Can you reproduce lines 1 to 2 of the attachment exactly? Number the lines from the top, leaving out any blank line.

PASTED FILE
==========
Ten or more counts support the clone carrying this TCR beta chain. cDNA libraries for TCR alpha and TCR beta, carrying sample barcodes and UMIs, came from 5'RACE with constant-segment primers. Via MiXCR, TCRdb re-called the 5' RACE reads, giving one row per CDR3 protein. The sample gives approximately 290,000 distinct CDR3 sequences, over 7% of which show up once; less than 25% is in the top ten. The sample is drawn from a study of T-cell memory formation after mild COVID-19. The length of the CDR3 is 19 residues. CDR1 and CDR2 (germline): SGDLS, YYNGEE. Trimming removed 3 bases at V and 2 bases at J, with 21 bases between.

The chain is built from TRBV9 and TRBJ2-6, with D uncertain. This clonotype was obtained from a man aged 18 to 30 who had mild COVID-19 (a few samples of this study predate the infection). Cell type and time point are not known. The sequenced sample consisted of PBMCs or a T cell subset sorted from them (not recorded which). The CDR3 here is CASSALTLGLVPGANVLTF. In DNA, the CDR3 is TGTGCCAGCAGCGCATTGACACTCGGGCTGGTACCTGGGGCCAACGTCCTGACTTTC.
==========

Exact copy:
Ten or more counts support the clone carrying this TCR beta chain. cDNA libraries for TCR alpha and TCR beta, carrying sample barcodes and UMIs, came from 5'RACE with constant-segment primers. Via MiXCR, TCRdb re-called the 5' RACE reads, giving one row per CDR3 protein. The sample gives approximately 290,000 distinct CDR3 sequences, over 7% of which show up once; less than 25% is in the top ten. The sample is drawn from a study of T-cell memory formation after mild COVID-19. The length of the CDR3 is 19 residues. CDR1 and CDR2 (germline): SGDLS, YYNGEE. Trimming removed 3 bases at V and 2 bases at J, with 21 bases between.

The chain is built from TRBV9 and TRBJ2-6, with D uncertain. This clonotype was obtained from a man aged 18 to 30 who had mild COVID-19 (a few samples of this study predate the infection). Cell type and time point are not known. The sequenced sample consisted of PBMCs or a T cell subset sorted from them (not recorded which). The CDR3 here is CASSALTLGLVPGANVLTF. In DNA, the CDR3 is TGTGCCAGCAGCGCATTGACACTCGGGCTGGTACCTGGGGCCAACGTCCTGACTTTC.